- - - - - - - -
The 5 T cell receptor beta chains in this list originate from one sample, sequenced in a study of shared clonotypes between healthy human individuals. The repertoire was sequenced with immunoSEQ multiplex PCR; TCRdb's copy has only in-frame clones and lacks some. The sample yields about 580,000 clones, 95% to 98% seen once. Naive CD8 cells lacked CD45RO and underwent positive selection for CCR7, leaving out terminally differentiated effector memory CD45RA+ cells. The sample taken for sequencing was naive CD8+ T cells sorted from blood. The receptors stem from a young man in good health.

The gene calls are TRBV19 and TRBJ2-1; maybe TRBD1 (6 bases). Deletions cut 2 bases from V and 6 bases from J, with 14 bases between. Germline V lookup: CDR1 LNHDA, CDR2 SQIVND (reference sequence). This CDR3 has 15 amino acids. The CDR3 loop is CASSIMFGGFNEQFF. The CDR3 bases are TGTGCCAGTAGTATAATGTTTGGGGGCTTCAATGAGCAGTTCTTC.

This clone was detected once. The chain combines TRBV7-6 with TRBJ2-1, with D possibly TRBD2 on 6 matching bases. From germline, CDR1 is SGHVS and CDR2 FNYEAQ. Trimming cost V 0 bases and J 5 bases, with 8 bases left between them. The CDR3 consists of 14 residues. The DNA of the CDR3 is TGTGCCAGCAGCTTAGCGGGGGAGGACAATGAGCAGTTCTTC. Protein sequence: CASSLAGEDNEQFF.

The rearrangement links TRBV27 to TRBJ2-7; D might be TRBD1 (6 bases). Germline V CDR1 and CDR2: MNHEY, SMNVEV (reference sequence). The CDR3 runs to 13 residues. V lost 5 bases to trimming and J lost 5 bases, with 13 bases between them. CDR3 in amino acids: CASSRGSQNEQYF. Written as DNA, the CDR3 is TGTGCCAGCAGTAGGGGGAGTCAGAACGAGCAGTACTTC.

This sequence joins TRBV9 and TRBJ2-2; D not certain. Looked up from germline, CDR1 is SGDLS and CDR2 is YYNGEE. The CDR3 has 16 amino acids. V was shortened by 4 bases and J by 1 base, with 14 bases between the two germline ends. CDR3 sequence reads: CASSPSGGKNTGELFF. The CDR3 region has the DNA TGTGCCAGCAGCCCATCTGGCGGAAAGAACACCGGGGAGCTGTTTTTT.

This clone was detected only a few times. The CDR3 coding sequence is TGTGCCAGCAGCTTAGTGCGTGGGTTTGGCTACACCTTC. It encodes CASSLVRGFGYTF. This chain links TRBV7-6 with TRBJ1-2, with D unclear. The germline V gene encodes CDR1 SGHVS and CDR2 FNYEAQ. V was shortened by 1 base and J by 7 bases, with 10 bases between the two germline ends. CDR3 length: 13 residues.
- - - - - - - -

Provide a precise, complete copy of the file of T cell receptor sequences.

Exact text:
The 5 T cell receptor beta chains in this list originate from one sample, sequenced in a study of shared clonotypes between healthy human individuals. The repertoire was sequenced with immunoSEQ multiplex PCR; TCRdb's copy has only in-frame clones and lacks some. The sample yields about 580,000 clones, 95% to 98% seen once. Naive CD8 cells lacked CD45RO and underwent positive selection for CCR7, leaving out terminally differentiated effector memory CD45RA+ cells. The sample taken for sequencing was naive CD8+ T cells sorted from blood. The receptors stem from a young man in good health.

The gene calls are TRBV19 and TRBJ2-1; maybe TRBD1 (6 bases). Deletions cut 2 bases from V and 6 bases from J, with 14 bases between. Germline V lookup: CDR1 LNHDA, CDR2 SQIVND (reference sequence). This CDR3 has 15 amino acids. The CDR3 loop is CASSIMFGGFNEQFF. The CDR3 bases are TGTGCCAGTAGTATAATGTTTGGGGGCTTCAATGAGCAGTTCTTC.

This clone was detected once. The chain combines TRBV7-6 with TRBJ2-1, with D possibly TRBD2 on 6 matching bases. From germline, CDR1 is SGHVS and CDR2 FNYEAQ. Trimming cost V 0 bases and J 5 bases, with 8 bases left between them. The CDR3 consists of 14 residues. The DNA of the CDR3 is TGTGCCAGCAGCTTAGCGGGGGAGGACAATGAGCAGTTCTTC. Protein sequence: CASSLAGEDNEQFF.

The rearrangement links TRBV27 to TRBJ2-7; D might be TRBD1 (6 bases). Germline V CDR1 and CDR2: MNHEY, SMNVEV (reference sequence). The CDR3 runs to 13 residues. V lost 5 bases to trimming and J lost 5 bases, with 13 bases between them. CDR3 in amino acids: CASSRGSQNEQYF. Written as DNA, the CDR3 is TGTGCCAGCAGTAGGGGGAGTCAGAACGAGCAGTACTTC.

This sequence joins TRBV9 and TRBJ2-2; D not certain. Looked up from germline, CDR1 is SGDLS and CDR2 is YYNGEE. The CDR3 has 16 amino acids. V was shortened by 4 bases and J by 1 base, with 14 bases between the two germline ends. CDR3 sequence reads: CASSPSGGKNTGELFF. The CDR3 region has the DNA TGTGCCAGCAGCCCATCTGGCGGAAAGAACACCGGGGAGCTGTTTTTT.

This clone was detected only a few times. The CDR3 coding sequence is TGTGCCAGCAGCTTAGTGCGTGGGTTTGGCTACACCTTC. It encodes CASSLVRGFGYTF. This chain links TRBV7-6 with TRBJ1-2, with D unclear. The germline V gene encodes CDR1 SGHVS and CDR2 FNYEAQ. V was shortened by 1 base and J by 7 bases, with 10 bases between the two germline ends. CDR3 length: 13 residues.